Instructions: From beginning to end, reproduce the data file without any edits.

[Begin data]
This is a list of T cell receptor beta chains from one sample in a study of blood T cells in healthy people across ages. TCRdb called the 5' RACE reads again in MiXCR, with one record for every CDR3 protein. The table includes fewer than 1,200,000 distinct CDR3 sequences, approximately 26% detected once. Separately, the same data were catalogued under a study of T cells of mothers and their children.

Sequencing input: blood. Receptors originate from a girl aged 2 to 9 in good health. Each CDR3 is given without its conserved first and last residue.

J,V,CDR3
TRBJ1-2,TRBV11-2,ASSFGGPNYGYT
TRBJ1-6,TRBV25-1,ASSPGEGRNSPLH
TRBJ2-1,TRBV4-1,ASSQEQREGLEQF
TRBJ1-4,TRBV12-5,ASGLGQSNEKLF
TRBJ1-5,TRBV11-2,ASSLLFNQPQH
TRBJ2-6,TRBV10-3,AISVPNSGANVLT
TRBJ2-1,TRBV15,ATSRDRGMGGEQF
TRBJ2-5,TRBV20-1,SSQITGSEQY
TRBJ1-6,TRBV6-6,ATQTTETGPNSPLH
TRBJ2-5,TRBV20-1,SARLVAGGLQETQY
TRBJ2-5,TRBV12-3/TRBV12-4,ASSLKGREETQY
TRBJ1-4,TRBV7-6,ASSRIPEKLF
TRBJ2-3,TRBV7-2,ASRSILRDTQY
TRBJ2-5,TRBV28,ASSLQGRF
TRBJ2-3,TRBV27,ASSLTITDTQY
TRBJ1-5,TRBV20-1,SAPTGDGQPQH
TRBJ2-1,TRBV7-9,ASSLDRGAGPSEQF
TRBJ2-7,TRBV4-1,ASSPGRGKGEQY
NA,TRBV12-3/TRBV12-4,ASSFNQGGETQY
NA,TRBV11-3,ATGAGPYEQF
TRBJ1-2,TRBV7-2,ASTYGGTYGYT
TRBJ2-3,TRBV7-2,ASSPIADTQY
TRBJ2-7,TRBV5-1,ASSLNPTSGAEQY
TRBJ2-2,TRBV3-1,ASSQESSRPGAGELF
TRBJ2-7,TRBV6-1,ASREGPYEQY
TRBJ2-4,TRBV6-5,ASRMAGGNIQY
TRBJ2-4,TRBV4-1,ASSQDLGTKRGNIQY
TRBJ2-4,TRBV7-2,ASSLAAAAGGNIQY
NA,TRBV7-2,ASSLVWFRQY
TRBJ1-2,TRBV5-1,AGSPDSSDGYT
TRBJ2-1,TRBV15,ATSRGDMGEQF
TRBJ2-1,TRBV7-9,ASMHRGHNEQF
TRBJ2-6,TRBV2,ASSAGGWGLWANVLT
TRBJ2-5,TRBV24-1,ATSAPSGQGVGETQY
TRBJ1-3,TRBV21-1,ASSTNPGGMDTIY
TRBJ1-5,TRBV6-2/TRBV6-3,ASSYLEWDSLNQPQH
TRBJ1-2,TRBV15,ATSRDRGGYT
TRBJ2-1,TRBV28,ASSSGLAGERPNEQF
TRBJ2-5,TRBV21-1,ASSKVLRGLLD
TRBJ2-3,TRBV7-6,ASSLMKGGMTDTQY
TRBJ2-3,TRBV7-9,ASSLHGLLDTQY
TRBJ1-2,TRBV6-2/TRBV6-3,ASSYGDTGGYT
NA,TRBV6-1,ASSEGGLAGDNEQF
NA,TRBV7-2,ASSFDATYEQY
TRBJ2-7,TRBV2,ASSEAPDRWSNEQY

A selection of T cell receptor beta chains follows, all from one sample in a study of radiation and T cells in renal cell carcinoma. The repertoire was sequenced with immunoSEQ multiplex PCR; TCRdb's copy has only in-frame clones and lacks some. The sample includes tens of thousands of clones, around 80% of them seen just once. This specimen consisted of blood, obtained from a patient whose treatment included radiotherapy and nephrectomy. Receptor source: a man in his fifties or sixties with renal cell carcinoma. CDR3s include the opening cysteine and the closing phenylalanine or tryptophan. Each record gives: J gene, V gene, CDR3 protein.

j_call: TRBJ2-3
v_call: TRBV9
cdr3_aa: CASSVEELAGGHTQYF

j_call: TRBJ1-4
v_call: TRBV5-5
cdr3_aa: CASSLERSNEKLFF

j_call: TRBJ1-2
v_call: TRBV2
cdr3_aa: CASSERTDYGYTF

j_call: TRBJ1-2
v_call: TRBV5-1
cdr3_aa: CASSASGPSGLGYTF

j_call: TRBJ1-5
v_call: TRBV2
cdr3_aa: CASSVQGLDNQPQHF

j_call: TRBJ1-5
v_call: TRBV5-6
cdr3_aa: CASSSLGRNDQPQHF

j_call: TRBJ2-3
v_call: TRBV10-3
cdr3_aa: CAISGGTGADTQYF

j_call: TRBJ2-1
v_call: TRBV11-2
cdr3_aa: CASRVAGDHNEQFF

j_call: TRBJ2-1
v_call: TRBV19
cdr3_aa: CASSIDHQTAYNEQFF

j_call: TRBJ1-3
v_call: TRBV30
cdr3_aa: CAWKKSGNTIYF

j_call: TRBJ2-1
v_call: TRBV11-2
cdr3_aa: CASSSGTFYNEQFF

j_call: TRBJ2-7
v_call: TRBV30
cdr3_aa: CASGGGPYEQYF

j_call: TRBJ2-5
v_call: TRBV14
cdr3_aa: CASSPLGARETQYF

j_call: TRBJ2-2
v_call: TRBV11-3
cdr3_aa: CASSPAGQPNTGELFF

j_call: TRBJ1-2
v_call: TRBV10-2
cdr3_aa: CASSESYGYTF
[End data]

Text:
This is a list of T cell receptor beta chains from one sample in a study of blood T cells in healthy people across ages. TCRdb called the 5' RACE reads again in MiXCR, with one record for every CDR3 protein. The table includes fewer than 1,200,000 distinct CDR3 sequences, approximately 26% detected once. Separately, the same data were catalogued under a study of T cells of mothers and their children.

Sequencing input: blood. Receptors originate from a girl aged 2 to 9 in good health. Each CDR3 is given without its conserved first and last residue.

J,V,CDR3
TRBJ1-2,TRBV11-2,ASSFGGPNYGYT
TRBJ1-6,TRBV25-1,ASSPGEGRNSPLH
TRBJ2-1,TRBV4-1,ASSQEQREGLEQF
TRBJ1-4,TRBV12-5,ASGLGQSNEKLF
TRBJ1-5,TRBV11-2,ASSLLFNQPQH
TRBJ2-6,TRBV10-3,AISVPNSGANVLT
TRBJ2-1,TRBV15,ATSRDRGMGGEQF
TRBJ2-5,TRBV20-1,SSQITGSEQY
TRBJ1-6,TRBV6-6,ATQTTETGPNSPLH
TRBJ2-5,TRBV20-1,SARLVAGGLQETQY
TRBJ2-5,TRBV12-3/TRBV12-4,ASSLKGREETQY
TRBJ1-4,TRBV7-6,ASSRIPEKLF
TRBJ2-3,TRBV7-2,ASRSILRDTQY
TRBJ2-5,TRBV28,ASSLQGRF
TRBJ2-3,TRBV27,ASSLTITDTQY
TRBJ1-5,TRBV20-1,SAPTGDGQPQH
TRBJ2-1,TRBV7-9,ASSLDRGAGPSEQF
TRBJ2-7,TRBV4-1,ASSPGRGKGEQY
NA,TRBV12-3/TRBV12-4,ASSFNQGGETQY
NA,TRBV11-3,ATGAGPYEQF
TRBJ1-2,TRBV7-2,ASTYGGTYGYT
TRBJ2-3,TRBV7-2,ASSPIADTQY
TRBJ2-7,TRBV5-1,ASSLNPTSGAEQY
TRBJ2-2,TRBV3-1,ASSQESSRPGAGELF
TRBJ2-7,TRBV6-1,ASREGPYEQY
TRBJ2-4,TRBV6-5,ASRMAGGNIQY
TRBJ2-4,TRBV4-1,ASSQDLGTKRGNIQY
TRBJ2-4,TRBV7-2,ASSLAAAAGGNIQY
NA,TRBV7-2,ASSLVWFRQY
TRBJ1-2,TRBV5-1,AGSPDSSDGYT
TRBJ2-1,TRBV15,ATSRGDMGEQF
TRBJ2-1,TRBV7-9,ASMHRGHNEQF
TRBJ2-6,TRBV2,ASSAGGWGLWANVLT
TRBJ2-5,TRBV24-1,ATSAPSGQGVGETQY
TRBJ1-3,TRBV21-1,ASSTNPGGMDTIY
TRBJ1-5,TRBV6-2/TRBV6-3,ASSYLEWDSLNQPQH
TRBJ1-2,TRBV15,ATSRDRGGYT
TRBJ2-1,TRBV28,ASSSGLAGERPNEQF
TRBJ2-5,TRBV21-1,ASSKVLRGLLD
TRBJ2-3,TRBV7-6,ASSLMKGGMTDTQY
TRBJ2-3,TRBV7-9,ASSLHGLLDTQY
TRBJ1-2,TRBV6-2/TRBV6-3,ASSYGDTGGYT
NA,TRBV6-1,ASSEGGLAGDNEQF
NA,TRBV7-2,ASSFDATYEQY
TRBJ2-7,TRBV2,ASSEAPDRWSNEQY

A selection of T cell receptor beta chains follows, all from one sample in a study of radiation and T cells in renal cell carcinoma. The repertoire was sequenced with immunoSEQ multiplex PCR; TCRdb's copy has only in-frame clones and lacks some. The sample includes tens of thousands of clones, around 80% of them seen just once. This specimen consisted of blood, obtained from a patient whose treatment included radiotherapy and nephrectomy. Receptor source: a man in his fifties or sixties with renal cell carcinoma. CDR3s include the opening cysteine and the closing phenylalanine or tryptophan. Each record gives: J gene, V gene, CDR3 protein.

j_call: TRBJ2-3
v_call: TRBV9
cdr3_aa: CASSVEELAGGHTQYF

j_call: TRBJ1-4
v_call: TRBV5-5
cdr3_aa: CASSLERSNEKLFF

j_call: TRBJ1-2
v_call: TRBV2
cdr3_aa: CASSERTDYGYTF

j_call: TRBJ1-2
v_call: TRBV5-1
cdr3_aa: CASSASGPSGLGYTF

j_call: TRBJ1-5
v_call: TRBV2
cdr3_aa: CASSVQGLDNQPQHF

j_call: TRBJ1-5
v_call: TRBV5-6
cdr3_aa: CASSSLGRNDQPQHF

j_call: TRBJ2-3
v_call: TRBV10-3
cdr3_aa: CAISGGTGADTQYF

j_call: TRBJ2-1
v_call: TRBV11-2
cdr3_aa: CASRVAGDHNEQFF

j_call: TRBJ2-1
v_call: TRBV19
cdr3_aa: CASSIDHQTAYNEQFF

j_call: TRBJ1-3
v_call: TRBV30
cdr3_aa: CAWKKSGNTIYF

j_call: TRBJ2-1
v_call: TRBV11-2
cdr3_aa: CASSSGTFYNEQFF

j_call: TRBJ2-7
v_call: TRBV30
cdr3_aa: CASGGGPYEQYF

j_call: TRBJ2-5
v_call: TRBV14
cdr3_aa: CASSPLGARETQYF

j_call: TRBJ2-2
v_call: TRBV11-3
cdr3_aa: CASSPAGQPNTGELFF

j_call: TRBJ1-2
v_call: TRBV10-2
cdr3_aa: CASSESYGYTF